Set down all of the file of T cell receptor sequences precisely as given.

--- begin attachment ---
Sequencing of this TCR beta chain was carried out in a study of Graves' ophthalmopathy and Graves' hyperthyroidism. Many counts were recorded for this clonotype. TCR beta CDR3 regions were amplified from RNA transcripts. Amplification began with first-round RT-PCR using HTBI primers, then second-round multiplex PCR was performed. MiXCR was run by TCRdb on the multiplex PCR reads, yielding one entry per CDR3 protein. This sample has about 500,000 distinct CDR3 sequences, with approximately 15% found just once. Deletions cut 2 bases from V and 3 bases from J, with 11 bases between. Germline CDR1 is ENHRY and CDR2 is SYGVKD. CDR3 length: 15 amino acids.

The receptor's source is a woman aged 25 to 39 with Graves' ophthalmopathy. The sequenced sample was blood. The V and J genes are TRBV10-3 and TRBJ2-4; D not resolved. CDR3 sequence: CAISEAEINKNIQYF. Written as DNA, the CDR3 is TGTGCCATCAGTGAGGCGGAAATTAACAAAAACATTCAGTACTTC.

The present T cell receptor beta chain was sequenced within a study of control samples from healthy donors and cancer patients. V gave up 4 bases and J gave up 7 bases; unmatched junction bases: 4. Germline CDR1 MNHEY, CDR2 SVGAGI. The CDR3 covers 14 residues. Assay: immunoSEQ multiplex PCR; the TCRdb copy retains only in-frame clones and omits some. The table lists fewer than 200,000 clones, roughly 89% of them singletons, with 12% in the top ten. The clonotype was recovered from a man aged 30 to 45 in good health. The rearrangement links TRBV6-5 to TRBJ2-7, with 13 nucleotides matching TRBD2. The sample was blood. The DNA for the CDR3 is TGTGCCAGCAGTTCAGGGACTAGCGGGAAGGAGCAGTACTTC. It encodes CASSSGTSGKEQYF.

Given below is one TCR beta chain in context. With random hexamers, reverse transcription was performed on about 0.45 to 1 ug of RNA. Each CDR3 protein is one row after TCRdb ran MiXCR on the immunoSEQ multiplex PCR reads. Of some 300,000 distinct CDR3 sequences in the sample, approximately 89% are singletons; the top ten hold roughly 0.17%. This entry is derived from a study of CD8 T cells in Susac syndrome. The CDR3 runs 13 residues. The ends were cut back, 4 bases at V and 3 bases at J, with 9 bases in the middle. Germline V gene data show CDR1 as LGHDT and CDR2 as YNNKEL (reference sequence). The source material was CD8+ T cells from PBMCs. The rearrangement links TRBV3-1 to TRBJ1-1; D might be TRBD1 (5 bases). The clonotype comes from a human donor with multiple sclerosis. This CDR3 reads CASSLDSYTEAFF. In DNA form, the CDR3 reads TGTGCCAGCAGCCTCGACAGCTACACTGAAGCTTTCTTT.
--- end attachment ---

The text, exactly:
Sequencing of this TCR beta chain was carried out in a study of Graves' ophthalmopathy and Graves' hyperthyroidism. Many counts were recorded for this clonotype. TCR beta CDR3 regions were amplified from RNA transcripts. Amplification began with first-round RT-PCR using HTBI primers, then second-round multiplex PCR was performed. MiXCR was run by TCRdb on the multiplex PCR reads, yielding one entry per CDR3 protein. This sample has about 500,000 distinct CDR3 sequences, with approximately 15% found just once. Deletions cut 2 bases from V and 3 bases from J, with 11 bases between. Germline CDR1 is ENHRY and CDR2 is SYGVKD. CDR3 length: 15 amino acids.

The receptor's source is a woman aged 25 to 39 with Graves' ophthalmopathy. The sequenced sample was blood. The V and J genes are TRBV10-3 and TRBJ2-4; D not resolved. CDR3 sequence: CAISEAEINKNIQYF. Written as DNA, the CDR3 is TGTGCCATCAGTGAGGCGGAAATTAACAAAAACATTCAGTACTTC.

The present T cell receptor beta chain was sequenced within a study of control samples from healthy donors and cancer patients. V gave up 4 bases and J gave up 7 bases; unmatched junction bases: 4. Germline CDR1 MNHEY, CDR2 SVGAGI. The CDR3 covers 14 residues. Assay: immunoSEQ multiplex PCR; the TCRdb copy retains only in-frame clones and omits some. The table lists fewer than 200,000 clones, roughly 89% of them singletons, with 12% in the top ten. The clonotype was recovered from a man aged 30 to 45 in good health. The rearrangement links TRBV6-5 to TRBJ2-7, with 13 nucleotides matching TRBD2. The sample was blood. The DNA for the CDR3 is TGTGCCAGCAGTTCAGGGACTAGCGGGAAGGAGCAGTACTTC. It encodes CASSSGTSGKEQYF.

Given below is one TCR beta chain in context. With random hexamers, reverse transcription was performed on about 0.45 to 1 ug of RNA. Each CDR3 protein is one row after TCRdb ran MiXCR on the immunoSEQ multiplex PCR reads. Of some 300,000 distinct CDR3 sequences in the sample, approximately 89% are singletons; the top ten hold roughly 0.17%. This entry is derived from a study of CD8 T cells in Susac syndrome. The CDR3 runs 13 residues. The ends were cut back, 4 bases at V and 3 bases at J, with 9 bases in the middle. Germline V gene data show CDR1 as LGHDT and CDR2 as YNNKEL (reference sequence). The source material was CD8+ T cells from PBMCs. The rearrangement links TRBV3-1 to TRBJ1-1; D might be TRBD1 (5 bases). The clonotype comes from a human donor with multiple sclerosis. This CDR3 reads CASSLDSYTEAFF. In DNA form, the CDR3 reads TGTGCCAGCAGCCTCGACAGCTACACTGAAGCTTTCTTT.